58 of 62 people found the following review helpful
Some trial and error to get a good profile; surprisingly limited control,
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This review is from: Datacolor Spyder4Pro S4P100 Colorimeter for Display Calibration (Electronics)
This is the third colorimeter that I've owned in ten years or so, and my experience in printing color goes back to the film and darkroom days, so I accept that there is no perfect color device.
I was initially disappointed with the first few profiles I created using this product after providing information about my laptop's display. The profiles had either a definite yellow or green cast. They were far better than my uncorrected display, but not really what I needed for accurate viewing and printing.
So I experimented with telling the software that my display's characteristics were different from what I know them to be. Although this laptop has LED backlighting, I finally got a good profile when I entered that it was fluorescent backlighting.
Compared to other calibration software that I've used previously, this software provides very limited options for modifying settings. Mostly, you pick the characteristics of your display from dropdown boxes, and the software then decides on the whitepoint and gamma. There is no obvious way to change them. That is odd for "professional" software. In fact, this is the most basic and least flexible software of the three colorimeters that I have owned. Perhaps I'm overlooking some features, but that is not surprising given that there is no manual--another disappointment for a $169 supposedly professional tool.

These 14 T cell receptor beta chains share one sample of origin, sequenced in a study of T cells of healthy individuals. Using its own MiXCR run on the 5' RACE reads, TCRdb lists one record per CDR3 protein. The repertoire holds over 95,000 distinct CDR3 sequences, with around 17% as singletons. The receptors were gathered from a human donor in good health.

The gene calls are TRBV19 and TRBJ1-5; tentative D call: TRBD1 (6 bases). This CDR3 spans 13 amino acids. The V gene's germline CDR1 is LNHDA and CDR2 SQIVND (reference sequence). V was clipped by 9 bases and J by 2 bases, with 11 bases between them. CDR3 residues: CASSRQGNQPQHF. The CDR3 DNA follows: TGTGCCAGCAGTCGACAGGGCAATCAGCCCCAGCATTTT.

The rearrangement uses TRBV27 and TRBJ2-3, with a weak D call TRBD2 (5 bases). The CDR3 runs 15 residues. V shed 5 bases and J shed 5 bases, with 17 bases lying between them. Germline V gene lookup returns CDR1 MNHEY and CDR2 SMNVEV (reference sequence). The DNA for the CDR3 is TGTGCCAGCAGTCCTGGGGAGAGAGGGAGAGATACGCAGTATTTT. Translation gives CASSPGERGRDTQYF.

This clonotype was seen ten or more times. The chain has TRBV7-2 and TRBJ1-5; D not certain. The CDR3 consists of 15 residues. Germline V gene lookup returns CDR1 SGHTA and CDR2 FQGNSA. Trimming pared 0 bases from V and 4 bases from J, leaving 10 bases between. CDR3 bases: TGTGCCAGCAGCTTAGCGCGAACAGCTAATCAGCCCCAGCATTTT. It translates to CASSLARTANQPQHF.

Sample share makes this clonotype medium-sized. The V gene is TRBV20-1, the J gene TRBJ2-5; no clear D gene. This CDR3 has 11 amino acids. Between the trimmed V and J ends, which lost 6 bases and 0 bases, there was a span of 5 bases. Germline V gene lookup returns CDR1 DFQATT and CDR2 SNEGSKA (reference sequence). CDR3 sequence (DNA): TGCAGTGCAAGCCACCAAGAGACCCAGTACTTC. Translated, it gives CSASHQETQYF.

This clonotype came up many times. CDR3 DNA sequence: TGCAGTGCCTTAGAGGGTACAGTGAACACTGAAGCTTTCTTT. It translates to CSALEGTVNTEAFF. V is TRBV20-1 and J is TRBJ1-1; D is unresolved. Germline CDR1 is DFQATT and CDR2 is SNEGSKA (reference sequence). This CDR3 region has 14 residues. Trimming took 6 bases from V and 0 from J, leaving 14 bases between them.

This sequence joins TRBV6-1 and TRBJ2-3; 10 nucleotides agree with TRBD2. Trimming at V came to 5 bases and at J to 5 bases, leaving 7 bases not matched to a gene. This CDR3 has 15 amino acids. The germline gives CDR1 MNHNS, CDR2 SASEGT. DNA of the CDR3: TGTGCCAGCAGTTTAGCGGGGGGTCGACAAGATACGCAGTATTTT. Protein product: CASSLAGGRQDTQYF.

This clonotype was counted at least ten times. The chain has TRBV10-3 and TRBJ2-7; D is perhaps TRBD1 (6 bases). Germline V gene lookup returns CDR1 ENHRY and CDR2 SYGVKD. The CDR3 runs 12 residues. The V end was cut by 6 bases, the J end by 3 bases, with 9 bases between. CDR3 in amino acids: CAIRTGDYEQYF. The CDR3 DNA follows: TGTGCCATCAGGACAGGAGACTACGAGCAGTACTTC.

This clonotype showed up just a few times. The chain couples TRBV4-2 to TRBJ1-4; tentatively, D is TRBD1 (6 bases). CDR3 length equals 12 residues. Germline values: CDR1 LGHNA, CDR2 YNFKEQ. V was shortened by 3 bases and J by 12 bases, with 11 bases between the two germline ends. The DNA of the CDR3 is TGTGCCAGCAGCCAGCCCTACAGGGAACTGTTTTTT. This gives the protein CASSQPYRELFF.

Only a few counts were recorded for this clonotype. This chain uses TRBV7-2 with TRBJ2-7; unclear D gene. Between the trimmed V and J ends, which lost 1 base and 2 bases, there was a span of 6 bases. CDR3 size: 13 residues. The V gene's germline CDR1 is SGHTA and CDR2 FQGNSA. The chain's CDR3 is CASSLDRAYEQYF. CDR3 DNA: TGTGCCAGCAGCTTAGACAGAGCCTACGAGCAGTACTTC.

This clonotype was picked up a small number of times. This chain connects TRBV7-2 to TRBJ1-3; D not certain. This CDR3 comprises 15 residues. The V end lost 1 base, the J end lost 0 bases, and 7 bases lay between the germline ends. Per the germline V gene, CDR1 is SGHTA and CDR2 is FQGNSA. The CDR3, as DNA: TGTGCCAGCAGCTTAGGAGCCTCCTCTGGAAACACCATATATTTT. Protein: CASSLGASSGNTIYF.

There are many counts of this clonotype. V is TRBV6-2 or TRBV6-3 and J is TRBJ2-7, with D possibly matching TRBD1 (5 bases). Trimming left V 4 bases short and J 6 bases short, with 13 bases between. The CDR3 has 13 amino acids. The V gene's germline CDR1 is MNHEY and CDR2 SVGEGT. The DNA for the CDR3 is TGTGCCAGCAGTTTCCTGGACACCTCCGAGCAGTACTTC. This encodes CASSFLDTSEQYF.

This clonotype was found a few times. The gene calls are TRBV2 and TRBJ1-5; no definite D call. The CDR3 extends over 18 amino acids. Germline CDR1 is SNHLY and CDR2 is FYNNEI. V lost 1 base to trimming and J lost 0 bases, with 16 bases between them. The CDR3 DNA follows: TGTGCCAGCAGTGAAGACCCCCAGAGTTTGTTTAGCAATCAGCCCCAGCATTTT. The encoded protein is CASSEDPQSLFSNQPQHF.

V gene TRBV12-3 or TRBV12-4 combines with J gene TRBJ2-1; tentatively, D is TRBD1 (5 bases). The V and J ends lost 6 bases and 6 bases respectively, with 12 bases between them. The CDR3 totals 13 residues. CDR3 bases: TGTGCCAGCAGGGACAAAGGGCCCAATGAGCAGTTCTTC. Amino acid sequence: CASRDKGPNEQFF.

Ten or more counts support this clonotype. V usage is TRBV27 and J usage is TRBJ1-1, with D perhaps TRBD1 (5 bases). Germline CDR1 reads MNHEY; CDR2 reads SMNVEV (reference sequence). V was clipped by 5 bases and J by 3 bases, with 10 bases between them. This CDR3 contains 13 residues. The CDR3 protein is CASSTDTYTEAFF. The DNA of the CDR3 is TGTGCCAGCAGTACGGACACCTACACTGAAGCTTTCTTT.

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Showing 1-7 of 7 posts in this discussion
Initial post: Apr 10, 2013 1:08:15 PM PDT
But doesn't your decision to 'trick' the software defeat the point? The point of the hardware is to remove the human vision error from the process and you just reintroduced the human error; you might as well not use this at all and simply adjust your laptop's normal profile to suite what appeals to your eye.
Further, a laptop is one of the worst displays you can use for photo editing, as most are TN type, which color shift depending on the viewing angle; I ended up buying an external IPS panel monitor after realizing how badly the TN display effected the colors.
In reply to an earlier post on Jun 5, 2013 9:34:22 AM PDT
Posted on Jun 18, 2013 12:37:27 PM PDT
D. Nelson says:
Thanks for the excellent review. It's sad that a lot of software is moving toward the "we know what's best for you" model. It's too bad that even some customers don't understand that this product is designed for people who want to calibrate colors that are not obviously visible to the eyes, so that when you use your HOME PRINTER (not a print shop or CVS or whatever), it will come out looking like what you see on the computer sceen, not something color shifted.
That said, I think it's clever that you managed to trick the software into doing the right thing. The manufacturer should take note about your difficulty and improve the product.
In reply to an earlier post on Jun 18, 2013 1:07:30 PM PDT
Last edited by the author on Jun 18, 2013 1:13:29 PM PDT
In reply to an earlier post on Aug 2, 2013 4:41:33 PM PDT
M. Shere says:
"... and you're good to go." Classic advice.
In reply to an earlier post on Aug 2, 2013 4:44:36 PM PDT
M. Shere says:
This person has never purchased a large format fine-art printer and it's inks.
Posted on Oct 27, 2013 10:14:03 AM PDT
Mr T says:
I don't own one but I was just looking at the Datacolor website and I think the Elite version might do what you want: Datacolor Spyder4Elite S4EL100 Colorimeter for Display Calibration.
You can upgrade the software to get the functionality you want. There's a comparison on their website here (product comparison tab at the bottom of the page): http://spyder.datacolor.com/portfolio-vie
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